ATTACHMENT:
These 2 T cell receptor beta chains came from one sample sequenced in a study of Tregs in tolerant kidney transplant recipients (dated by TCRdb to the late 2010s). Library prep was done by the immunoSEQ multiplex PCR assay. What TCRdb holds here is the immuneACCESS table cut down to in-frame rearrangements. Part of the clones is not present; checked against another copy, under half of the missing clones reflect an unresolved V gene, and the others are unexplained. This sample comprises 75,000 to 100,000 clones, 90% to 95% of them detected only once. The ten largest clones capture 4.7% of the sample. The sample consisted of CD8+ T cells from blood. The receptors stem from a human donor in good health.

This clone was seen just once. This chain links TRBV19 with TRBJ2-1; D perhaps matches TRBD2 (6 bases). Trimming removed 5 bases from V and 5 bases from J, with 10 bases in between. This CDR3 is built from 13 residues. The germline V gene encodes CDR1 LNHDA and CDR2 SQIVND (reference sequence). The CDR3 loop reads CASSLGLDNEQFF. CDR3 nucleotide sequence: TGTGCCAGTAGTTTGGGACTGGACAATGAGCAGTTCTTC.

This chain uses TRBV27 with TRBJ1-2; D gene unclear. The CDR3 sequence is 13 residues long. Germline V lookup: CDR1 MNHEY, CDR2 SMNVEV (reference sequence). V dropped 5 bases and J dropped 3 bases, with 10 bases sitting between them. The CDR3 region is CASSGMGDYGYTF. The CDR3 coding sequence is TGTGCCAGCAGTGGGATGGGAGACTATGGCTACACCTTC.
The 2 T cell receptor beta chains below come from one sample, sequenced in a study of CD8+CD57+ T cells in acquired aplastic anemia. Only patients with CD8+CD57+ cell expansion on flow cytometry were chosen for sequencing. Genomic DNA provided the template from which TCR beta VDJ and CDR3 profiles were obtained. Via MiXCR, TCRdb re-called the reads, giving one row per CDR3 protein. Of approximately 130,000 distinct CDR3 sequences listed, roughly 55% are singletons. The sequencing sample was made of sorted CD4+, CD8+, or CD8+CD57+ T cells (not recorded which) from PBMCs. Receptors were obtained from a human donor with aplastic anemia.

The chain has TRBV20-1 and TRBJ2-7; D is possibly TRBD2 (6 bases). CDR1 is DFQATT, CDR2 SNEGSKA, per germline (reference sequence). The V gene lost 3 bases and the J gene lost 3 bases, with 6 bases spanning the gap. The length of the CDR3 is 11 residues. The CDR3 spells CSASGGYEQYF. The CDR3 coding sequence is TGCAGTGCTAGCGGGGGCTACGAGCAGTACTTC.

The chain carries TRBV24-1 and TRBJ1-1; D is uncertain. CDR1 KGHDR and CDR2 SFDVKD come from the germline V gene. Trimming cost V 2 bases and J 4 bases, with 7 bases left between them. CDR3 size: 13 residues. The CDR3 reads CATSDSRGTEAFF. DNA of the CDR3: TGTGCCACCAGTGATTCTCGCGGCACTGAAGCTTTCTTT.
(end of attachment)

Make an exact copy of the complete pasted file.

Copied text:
These 2 T cell receptor beta chains came from one sample sequenced in a study of Tregs in tolerant kidney transplant recipients (dated by TCRdb to the late 2010s). Library prep was done by the immunoSEQ multiplex PCR assay. What TCRdb holds here is the immuneACCESS table cut down to in-frame rearrangements. Part of the clones is not present; checked against another copy, under half of the missing clones reflect an unresolved V gene, and the others are unexplained. This sample comprises 75,000 to 100,000 clones, 90% to 95% of them detected only once. The ten largest clones capture 4.7% of the sample. The sample consisted of CD8+ T cells from blood. The receptors stem from a human donor in good health.

This clone was seen just once. This chain links TRBV19 with TRBJ2-1; D perhaps matches TRBD2 (6 bases). Trimming removed 5 bases from V and 5 bases from J, with 10 bases in between. This CDR3 is built from 13 residues. The germline V gene encodes CDR1 LNHDA and CDR2 SQIVND (reference sequence). The CDR3 loop reads CASSLGLDNEQFF. CDR3 nucleotide sequence: TGTGCCAGTAGTTTGGGACTGGACAATGAGCAGTTCTTC.

This chain uses TRBV27 with TRBJ1-2; D gene unclear. The CDR3 sequence is 13 residues long. Germline V lookup: CDR1 MNHEY, CDR2 SMNVEV (reference sequence). V dropped 5 bases and J dropped 3 bases, with 10 bases sitting between them. The CDR3 region is CASSGMGDYGYTF. The CDR3 coding sequence is TGTGCCAGCAGTGGGATGGGAGACTATGGCTACACCTTC.
The 2 T cell receptor beta chains below come from one sample, sequenced in a study of CD8+CD57+ T cells in acquired aplastic anemia. Only patients with CD8+CD57+ cell expansion on flow cytometry were chosen for sequencing. Genomic DNA provided the template from which TCR beta VDJ and CDR3 profiles were obtained. Via MiXCR, TCRdb re-called the reads, giving one row per CDR3 protein. Of approximately 130,000 distinct CDR3 sequences listed, roughly 55% are singletons. The sequencing sample was made of sorted CD4+, CD8+, or CD8+CD57+ T cells (not recorded which) from PBMCs. Receptors were obtained from a human donor with aplastic anemia.

The chain has TRBV20-1 and TRBJ2-7; D is possibly TRBD2 (6 bases). CDR1 is DFQATT, CDR2 SNEGSKA, per germline (reference sequence). The V gene lost 3 bases and the J gene lost 3 bases, with 6 bases spanning the gap. The length of the CDR3 is 11 residues. The CDR3 spells CSASGGYEQYF. The CDR3 coding sequence is TGCAGTGCTAGCGGGGGCTACGAGCAGTACTTC.

The chain carries TRBV24-1 and TRBJ1-1; D is uncertain. CDR1 KGHDR and CDR2 SFDVKD come from the germline V gene. Trimming cost V 2 bases and J 4 bases, with 7 bases left between them. CDR3 size: 13 residues. The CDR3 reads CATSDSRGTEAFF. DNA of the CDR3: TGTGCCACCAGTGATTCTCGCGGCACTGAAGCTTTCTTT.